We’ve made mistakes, but we’ve learnt from them and, as our business administrator – the person who takes care of all the bookings and billings – I’ve also learnt to employ diplomacy when it comes to dealing with clients and receiving their payments on time. It’s our policy to be paid upfront – money first, work second – and I explain this to everyone before we undertake any type of work, and yet, sometimes a predicament exists with receiving payment before we commence a bond clean.
I’m talking about big money here, bond cleaning isn’t something tangible that can be repossessed, and I can hardly tell clients ‘Pay up or else!’ I would never, but I do say: Dean and I run a small business, it’s just the two of us, and it’s our policy that your payment be received at least 24 hours before the work is scheduled. Once, only once, I’ve also had to say: If your payment isn’t received on time, it will be deemed that the service has been cancelled. (There are other efforts I go to before reaching the cancellation stage.)
Sometimes though clients try: “Can I pay half up front and the other half when you’ve done the job?” Or: “But what if you don’t clean the place properly?” So in these instances, I believe I am diplomatic – both sensitive and tactful – in explaining why we have a payment policy and that, in addition to our cleaning services, they are also purchasing peace of mind; that the cleaning will be done above and beyond the required standard and (heaven forbid) if it isn’t, we will return and fix the problem at no additional charge. (Within set boundaries of course.)
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If I’m going to be honest (perhaps brutally so), as a results-oriented person, I can be concise and brief which is often construed as abrupt. I’ll be talking more about this behaviour in another post, but being aware that I can be like that has allowed me to focus on the fact that other’s can be easily hurt, not only by what I say but how I say it. I thank Toastmasters for teaching me how to be more sensitive to the feelings of others, how to be diplomatic.
And so far so good putting this into practice in our business. We’ve never had a client refuse to pay for a bond clean in accordance with our payment policy and I guess this means I am thoughtful and understanding when dealing with them.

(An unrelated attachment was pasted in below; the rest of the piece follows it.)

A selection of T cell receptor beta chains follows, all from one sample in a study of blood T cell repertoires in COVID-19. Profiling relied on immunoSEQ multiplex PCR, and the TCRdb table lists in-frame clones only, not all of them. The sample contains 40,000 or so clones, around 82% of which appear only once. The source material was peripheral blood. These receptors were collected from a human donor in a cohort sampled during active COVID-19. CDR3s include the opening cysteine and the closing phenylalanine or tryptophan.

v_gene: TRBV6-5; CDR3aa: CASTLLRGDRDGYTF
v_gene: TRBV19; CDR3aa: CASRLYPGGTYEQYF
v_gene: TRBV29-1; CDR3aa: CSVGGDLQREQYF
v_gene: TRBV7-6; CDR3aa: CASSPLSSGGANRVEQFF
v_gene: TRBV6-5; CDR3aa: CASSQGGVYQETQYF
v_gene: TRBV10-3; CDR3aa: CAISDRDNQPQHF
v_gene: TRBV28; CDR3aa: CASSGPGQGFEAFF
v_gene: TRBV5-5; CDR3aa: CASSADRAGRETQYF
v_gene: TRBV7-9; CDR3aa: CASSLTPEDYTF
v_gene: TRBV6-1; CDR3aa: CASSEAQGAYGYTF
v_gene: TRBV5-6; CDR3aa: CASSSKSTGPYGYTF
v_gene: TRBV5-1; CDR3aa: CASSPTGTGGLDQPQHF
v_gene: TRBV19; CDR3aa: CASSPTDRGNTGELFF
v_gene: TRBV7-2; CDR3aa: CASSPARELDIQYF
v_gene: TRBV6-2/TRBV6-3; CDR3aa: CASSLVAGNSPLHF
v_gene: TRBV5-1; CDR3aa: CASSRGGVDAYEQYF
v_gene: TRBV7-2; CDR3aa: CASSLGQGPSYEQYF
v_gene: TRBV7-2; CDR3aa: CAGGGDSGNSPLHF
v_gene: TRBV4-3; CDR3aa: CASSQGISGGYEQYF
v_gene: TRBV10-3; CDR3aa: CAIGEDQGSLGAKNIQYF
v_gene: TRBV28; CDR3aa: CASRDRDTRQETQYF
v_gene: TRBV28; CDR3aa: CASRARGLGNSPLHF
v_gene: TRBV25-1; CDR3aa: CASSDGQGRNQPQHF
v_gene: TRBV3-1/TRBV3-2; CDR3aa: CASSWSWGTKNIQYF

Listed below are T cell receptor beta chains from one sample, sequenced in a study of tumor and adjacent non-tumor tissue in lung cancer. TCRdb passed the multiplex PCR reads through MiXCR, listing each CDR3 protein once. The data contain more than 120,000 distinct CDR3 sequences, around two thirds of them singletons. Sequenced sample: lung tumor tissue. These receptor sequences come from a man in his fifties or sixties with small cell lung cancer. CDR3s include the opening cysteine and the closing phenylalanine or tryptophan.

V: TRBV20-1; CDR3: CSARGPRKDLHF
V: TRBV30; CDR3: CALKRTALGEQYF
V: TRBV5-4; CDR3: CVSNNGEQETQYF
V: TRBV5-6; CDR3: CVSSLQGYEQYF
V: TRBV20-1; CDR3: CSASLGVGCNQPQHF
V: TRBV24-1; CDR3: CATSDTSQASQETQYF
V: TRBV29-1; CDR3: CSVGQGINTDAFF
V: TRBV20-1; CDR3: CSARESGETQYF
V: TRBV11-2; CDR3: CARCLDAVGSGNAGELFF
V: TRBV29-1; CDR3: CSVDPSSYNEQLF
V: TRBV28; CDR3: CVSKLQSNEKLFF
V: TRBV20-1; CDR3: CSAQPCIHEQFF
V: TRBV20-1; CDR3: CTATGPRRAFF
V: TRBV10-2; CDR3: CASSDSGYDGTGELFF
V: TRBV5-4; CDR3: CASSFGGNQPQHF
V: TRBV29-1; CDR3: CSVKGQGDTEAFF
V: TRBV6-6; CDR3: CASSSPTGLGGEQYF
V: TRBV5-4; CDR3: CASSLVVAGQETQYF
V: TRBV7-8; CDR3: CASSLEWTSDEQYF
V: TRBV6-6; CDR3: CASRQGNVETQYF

To accommodate the growing needs of clients, we’ve recently implemented alternative payment options such as instalments and have had a few clients embrace paying us in smaller increments across the weeks leading up to when the work is scheduled. This is working well for everyone.
Here’s an example of what I may have said to Phil. (This is not a complete evaluation, just an example.)
Commendation: Phil, I really liked the way you held the audience’s attention today. I cannot speak for everyone in the room, but I was caught up in your passion, you had effective use of pause and this was used well to highlight key points throughout your speech, further holding the attention of the audience.
Recommendation: Next time, I would like you to challenge yourself further by being more aware of your passion and vocal variety.
- (What he did wrong.) At times your voice was full of volume and, coupled with your emotions – your passion – the pace of your delivery became so rapid and it was difficult to understand what you were saying.
- (Why this didn’t work.) It’s important that your audience comprehend what you’re saying. When they don’t, you run the risk of losing their attention and not getting your message across.
- (How to improve next time.) By reigning in your passion, using less volume and speaking with a slower pace, the audience’s will hear what you are saying and receive your message loud and clear.
Commendation: Phil, your speech showed you had done your research and knew your subject matter. I’d like to see you challenge yourself next time by paying attention to your passion and vocal variety and slowing down your pace to add further clarity to your message. Today, you were prepared, you had done your research and your emotions bubbled over, showing the importance you place on serving your county. I believe those are wonderful traits in a politician.